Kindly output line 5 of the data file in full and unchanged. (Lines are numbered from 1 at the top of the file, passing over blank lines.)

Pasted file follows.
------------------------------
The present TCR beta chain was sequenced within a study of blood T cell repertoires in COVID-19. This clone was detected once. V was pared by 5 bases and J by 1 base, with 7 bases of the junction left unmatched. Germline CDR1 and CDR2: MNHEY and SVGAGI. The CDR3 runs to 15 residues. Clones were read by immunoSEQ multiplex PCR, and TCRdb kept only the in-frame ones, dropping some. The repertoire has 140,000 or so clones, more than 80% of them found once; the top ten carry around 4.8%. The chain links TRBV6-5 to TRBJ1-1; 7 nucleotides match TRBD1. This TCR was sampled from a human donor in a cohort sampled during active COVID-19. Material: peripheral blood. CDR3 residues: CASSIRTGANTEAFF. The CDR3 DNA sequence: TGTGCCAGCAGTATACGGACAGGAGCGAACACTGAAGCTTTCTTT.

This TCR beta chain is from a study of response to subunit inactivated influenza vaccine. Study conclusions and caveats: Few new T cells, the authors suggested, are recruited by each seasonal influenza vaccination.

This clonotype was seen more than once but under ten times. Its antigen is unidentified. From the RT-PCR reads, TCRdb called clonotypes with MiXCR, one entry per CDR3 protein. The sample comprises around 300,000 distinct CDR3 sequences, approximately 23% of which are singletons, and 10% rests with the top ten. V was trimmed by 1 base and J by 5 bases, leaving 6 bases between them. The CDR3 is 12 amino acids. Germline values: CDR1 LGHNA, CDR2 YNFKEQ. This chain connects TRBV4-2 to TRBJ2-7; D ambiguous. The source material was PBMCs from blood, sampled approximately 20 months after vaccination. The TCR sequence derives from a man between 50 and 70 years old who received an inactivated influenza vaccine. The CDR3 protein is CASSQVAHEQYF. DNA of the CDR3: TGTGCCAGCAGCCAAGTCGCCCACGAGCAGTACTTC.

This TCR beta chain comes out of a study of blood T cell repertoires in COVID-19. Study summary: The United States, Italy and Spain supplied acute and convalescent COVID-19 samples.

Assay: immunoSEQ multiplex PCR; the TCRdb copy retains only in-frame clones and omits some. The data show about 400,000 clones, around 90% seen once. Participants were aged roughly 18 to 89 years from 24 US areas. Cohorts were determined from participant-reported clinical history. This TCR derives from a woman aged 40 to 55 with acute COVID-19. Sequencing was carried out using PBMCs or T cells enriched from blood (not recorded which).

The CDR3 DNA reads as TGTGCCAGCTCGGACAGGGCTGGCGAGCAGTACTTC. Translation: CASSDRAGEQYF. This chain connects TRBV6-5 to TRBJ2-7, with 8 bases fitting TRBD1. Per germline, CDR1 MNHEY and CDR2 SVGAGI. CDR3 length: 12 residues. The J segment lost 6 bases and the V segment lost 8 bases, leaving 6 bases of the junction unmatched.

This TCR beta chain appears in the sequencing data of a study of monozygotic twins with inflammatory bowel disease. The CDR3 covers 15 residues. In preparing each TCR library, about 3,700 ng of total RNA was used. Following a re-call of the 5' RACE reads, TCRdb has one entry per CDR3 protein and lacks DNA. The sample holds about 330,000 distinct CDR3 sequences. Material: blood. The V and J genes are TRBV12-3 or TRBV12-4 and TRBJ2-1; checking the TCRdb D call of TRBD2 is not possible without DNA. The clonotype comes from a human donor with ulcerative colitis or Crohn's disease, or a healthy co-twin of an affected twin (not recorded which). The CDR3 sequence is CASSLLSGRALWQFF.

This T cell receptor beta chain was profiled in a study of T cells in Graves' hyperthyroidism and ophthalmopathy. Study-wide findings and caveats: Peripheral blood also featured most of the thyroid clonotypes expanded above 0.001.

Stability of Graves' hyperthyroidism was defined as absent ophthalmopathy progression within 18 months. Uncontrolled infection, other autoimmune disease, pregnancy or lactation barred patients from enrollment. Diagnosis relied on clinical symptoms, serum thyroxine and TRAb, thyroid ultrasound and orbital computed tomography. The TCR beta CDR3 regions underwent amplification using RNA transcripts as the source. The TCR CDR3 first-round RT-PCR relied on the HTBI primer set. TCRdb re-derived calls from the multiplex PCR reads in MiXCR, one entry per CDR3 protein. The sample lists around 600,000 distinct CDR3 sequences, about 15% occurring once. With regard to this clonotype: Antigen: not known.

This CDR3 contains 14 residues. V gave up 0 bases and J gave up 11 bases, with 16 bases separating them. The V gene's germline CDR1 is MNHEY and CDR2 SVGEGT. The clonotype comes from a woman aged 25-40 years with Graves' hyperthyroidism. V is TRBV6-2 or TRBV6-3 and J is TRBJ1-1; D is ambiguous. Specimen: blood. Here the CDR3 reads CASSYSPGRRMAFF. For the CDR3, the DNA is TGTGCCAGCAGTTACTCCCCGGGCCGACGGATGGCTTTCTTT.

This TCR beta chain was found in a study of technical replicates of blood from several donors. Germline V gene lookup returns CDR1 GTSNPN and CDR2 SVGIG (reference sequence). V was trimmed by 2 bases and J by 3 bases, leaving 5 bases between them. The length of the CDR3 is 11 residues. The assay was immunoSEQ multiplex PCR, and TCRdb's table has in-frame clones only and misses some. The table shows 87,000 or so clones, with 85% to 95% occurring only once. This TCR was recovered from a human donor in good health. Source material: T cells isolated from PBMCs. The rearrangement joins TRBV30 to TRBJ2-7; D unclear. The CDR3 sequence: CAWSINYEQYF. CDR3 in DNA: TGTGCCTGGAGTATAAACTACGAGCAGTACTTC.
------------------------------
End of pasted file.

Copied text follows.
Assay: immunoSEQ multiplex PCR; the TCRdb copy retains only in-frame clones and omits some. The data show about 400,000 clones, around 90% seen once. Participants were aged roughly 18 to 89 years from 24 US areas. Cohorts were determined from participant-reported clinical history. This TCR derives from a woman aged 40 to 55 with acute COVID-19. Sequencing was carried out using PBMCs or T cells enriched from blood (not recorded which).